Parodies

It seems that the parody susceptibility of the well-known Nazi hits also depends on their time of origin during the war. This is how it is Song of the unshakable sailor presented with euphoric optimism during the Blitzkrieg times, i.e. at the beginning of the war. Other text variants, which are mostly to be understood as popular vernacular requirements desired by the propaganda or by eager newspaper writers in the sense of sailorCampaign were invented, are making the rounds:

Verse 1 a ship swam across the ocean,
at the bow of the Union Jack.
O, "Royal Oak", you proud boat,
suddenly you were gone!

The captain peeps out of his cabin,
then he saw a periscope, so fair!
O, damned, oh, a submarine!
The "Royal" is already inside!

Verse 2 No waterdrop met "Ark Royal"!
He lies with a cheeky mouth.
Also this steel castle
swims down on the bottom.

This is how the First Lord lies
no normal you believe a word!
And he also spits bile and poison:
A German bomber hits!

Verse 3 How much Churchill would have liked to block us!
You see, it looks now black!
The German submarine was torpedoed
him his breakfast bacon.

Every shot hits him himself,
Rolling the waves is over now.
The North Sea became a German sea;
nu pecked afterwards!

Verse 4 This is how you get Churchill up a tree,
that's how you play tick with him!
Also the "Repulse" - a proud dream -
outboard already has a leak!

As you can see, every day
a little smaller Your "Grand Fleet",
o, damned, oh, a submarine,
again there is someone inside!

REFRAIN That must shake the First Sea Lord!
Don't think so, don't think so, Chamberlain?
And he also drinks a bitter quickly to strengthen himself,
this prank, makes it soft, you'll see!

The "Royal Oak", three other / mighty ships
We'll get him on the tie!
That will shake the First Sea Lord!
Don't think so, don't think so, Chamberlain?39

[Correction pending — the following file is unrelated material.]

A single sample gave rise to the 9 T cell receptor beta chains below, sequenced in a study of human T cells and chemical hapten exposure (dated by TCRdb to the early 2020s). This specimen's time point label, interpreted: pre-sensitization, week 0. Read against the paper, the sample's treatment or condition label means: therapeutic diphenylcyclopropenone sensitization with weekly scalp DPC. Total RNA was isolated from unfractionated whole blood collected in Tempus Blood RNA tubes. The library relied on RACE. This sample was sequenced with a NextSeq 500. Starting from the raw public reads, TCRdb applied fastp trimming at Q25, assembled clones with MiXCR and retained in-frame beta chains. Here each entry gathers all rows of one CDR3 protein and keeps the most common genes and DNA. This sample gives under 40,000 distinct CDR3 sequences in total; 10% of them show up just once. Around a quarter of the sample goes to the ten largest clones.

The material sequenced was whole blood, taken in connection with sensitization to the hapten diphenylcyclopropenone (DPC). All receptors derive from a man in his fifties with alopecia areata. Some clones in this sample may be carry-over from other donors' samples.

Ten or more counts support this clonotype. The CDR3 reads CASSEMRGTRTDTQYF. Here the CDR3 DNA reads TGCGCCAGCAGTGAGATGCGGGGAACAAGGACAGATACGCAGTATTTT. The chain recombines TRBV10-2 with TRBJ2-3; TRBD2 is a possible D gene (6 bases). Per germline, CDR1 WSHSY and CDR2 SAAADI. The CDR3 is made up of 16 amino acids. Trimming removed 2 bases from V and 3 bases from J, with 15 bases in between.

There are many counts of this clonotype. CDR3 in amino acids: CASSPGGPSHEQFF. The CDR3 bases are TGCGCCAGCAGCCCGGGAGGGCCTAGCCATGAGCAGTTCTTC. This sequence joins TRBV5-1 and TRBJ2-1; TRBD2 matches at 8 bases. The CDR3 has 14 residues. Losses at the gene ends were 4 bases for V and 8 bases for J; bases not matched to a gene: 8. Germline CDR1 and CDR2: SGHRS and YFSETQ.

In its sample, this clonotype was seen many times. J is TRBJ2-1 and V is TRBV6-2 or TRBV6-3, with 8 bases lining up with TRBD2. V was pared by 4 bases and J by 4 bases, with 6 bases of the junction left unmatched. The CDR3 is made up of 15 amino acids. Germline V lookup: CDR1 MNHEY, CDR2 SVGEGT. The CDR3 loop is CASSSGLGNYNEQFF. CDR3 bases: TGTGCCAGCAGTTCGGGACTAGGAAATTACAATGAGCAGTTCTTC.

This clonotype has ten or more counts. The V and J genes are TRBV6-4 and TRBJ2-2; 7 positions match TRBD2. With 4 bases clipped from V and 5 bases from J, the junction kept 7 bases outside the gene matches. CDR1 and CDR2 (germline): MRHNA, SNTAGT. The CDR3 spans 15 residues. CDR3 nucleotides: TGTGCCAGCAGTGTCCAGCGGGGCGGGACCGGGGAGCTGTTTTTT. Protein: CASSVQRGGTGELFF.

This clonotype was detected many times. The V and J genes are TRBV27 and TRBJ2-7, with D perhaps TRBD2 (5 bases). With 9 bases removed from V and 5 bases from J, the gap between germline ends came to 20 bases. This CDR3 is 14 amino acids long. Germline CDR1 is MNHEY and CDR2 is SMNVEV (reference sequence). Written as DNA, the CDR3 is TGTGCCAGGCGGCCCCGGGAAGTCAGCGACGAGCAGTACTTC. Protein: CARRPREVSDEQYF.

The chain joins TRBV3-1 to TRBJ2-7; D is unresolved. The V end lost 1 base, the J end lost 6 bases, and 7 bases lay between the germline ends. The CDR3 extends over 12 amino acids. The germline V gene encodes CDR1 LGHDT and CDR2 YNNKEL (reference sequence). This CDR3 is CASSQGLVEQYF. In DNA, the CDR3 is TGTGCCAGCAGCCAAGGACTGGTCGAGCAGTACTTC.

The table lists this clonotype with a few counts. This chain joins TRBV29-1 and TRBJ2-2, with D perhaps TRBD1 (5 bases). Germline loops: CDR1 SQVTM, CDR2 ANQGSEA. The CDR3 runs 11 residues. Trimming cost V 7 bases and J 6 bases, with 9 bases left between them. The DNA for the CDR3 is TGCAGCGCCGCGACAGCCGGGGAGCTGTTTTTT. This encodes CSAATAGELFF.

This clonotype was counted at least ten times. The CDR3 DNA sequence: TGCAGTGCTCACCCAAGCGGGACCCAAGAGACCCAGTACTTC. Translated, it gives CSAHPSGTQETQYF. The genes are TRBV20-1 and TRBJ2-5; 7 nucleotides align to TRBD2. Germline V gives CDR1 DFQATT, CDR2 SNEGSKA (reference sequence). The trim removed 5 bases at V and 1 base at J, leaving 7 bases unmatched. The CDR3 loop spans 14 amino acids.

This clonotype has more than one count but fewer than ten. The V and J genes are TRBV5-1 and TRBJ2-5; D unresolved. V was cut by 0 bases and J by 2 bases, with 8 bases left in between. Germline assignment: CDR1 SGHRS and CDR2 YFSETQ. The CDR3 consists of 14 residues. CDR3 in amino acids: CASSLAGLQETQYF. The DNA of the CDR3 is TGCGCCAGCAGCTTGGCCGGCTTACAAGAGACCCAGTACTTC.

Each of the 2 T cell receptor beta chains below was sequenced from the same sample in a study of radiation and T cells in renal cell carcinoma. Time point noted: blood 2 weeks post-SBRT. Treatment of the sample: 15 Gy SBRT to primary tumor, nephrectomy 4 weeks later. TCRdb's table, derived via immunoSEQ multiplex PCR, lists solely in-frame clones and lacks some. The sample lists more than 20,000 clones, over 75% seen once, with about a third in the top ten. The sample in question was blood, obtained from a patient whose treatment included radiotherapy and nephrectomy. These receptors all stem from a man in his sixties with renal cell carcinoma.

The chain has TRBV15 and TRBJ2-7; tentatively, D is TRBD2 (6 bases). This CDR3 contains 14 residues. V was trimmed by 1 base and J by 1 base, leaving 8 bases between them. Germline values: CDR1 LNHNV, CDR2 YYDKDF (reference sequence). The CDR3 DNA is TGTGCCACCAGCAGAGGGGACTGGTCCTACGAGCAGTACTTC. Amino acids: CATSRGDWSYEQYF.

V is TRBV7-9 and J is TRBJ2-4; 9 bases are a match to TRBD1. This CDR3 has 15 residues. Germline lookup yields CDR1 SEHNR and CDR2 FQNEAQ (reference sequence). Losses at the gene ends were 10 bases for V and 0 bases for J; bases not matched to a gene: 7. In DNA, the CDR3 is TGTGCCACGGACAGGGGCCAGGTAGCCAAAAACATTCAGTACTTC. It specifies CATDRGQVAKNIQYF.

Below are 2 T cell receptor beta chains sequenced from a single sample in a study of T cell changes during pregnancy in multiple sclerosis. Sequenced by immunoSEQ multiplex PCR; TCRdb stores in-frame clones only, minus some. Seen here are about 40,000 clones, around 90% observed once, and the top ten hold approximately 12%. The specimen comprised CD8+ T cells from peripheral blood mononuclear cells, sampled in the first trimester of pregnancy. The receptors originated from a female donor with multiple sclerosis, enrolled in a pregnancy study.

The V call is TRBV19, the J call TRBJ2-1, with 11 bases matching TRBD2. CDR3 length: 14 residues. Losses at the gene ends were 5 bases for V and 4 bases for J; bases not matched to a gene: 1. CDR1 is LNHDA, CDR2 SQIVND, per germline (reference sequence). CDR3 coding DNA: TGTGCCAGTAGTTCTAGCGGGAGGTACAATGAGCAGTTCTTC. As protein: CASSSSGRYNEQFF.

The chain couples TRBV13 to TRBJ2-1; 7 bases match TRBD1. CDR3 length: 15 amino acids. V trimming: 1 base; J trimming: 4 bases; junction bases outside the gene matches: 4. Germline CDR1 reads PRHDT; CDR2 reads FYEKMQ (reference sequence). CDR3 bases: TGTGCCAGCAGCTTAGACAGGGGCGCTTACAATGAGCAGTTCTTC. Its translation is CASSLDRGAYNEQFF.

As early as October 24, 1939, the Film-Kurier wrote about the particular popularity of the hit song and found that a characteristic of a popular song was being rewritten.

“The song about the imperturbable sailor is repositioned on the microphone. A certain sea lord plays a role in this. "40

This is already confirmed a week after the successful submarine returned from Prien.

It seems certain that the Propaganda Ministry acted faster than the "vernacular" would normally have been able to.

“When you find out that a Berlin entertainment company has announced a public competition for new stanzas of the seafaring song of defiance, that crowns the popularity, as it were. It is impossible to imagine what can happen after Jary's melody. "41

In the Propaganda Ministry this action was definitely received with goodwill and on the same day the Volkish Observer an interview with Michael Jary can be read, which is mainly about the Song of the unshakable sailor dedicates.42

The propaganda song does not even stop at the fences of the concentration camps and forced labor barracks. For example, a variant is reported from the Buchenwald concentration camp that, barely noticed by the guards, slightly changes the chorus line: “It can't shake a prisoner”. She should express a desire to hold out as a camp inmate and not give up.43 Bruno Apitz describes a slightly different perception in a text about his experiences in the Buchenwald concentration camp:

“This was to express how hardened we were, what thick skin we had got. We were indifferent to the dangers of camp life, death and the brutalities of the SS. We had lost our respect for almost all of these things. There was nothing that could have shaken us ",

at most the brutal severity of the so-called “small camp”.44 These concentration camp singers seem at the mercy of a rather lethargic and depressive mood.

It is reported from the gypsy camp in Auschwitz during the Auschwitz trial that the prisoners sang “That can't shake a seaman” after the sports exercise ordered by the accused SS man Franz Hofmann. Apparently a defiant reaction to the sports harassment, which often left prisoners exhausted or even lying dead. In response to the singing, another exercise was requested as a punishment.45

But clear parodies of the resistance can also be found. A French forced laborer rhymes in a labor camp near Garmisch-Partenkirchen - somewhat absurd:

"We will bomb German cities,
don't worry, don't worry, Roosevelt.
We will bomb German ships, more often
don't worry, don't worry, Roosevelt.
And when the whole axis is on fire
and Adolf Hitler hangs on the gallows,
that can't shake Mister Churchill. "46

The text comes from the time after the turn of the war, after the unsuccessful attack on the Soviet Union and after the USA entered the war. In September 1942, the author Emil Deny was arrested. He worked on the Zugspitze in the Hotel Schneefernerhaus, had the parody of that Song of the unshakable sailor composed and probably sung on occasion. The accusation of "subversive efforts" leads to his transfer to the Gestapo in Munich.

The music, the lyrics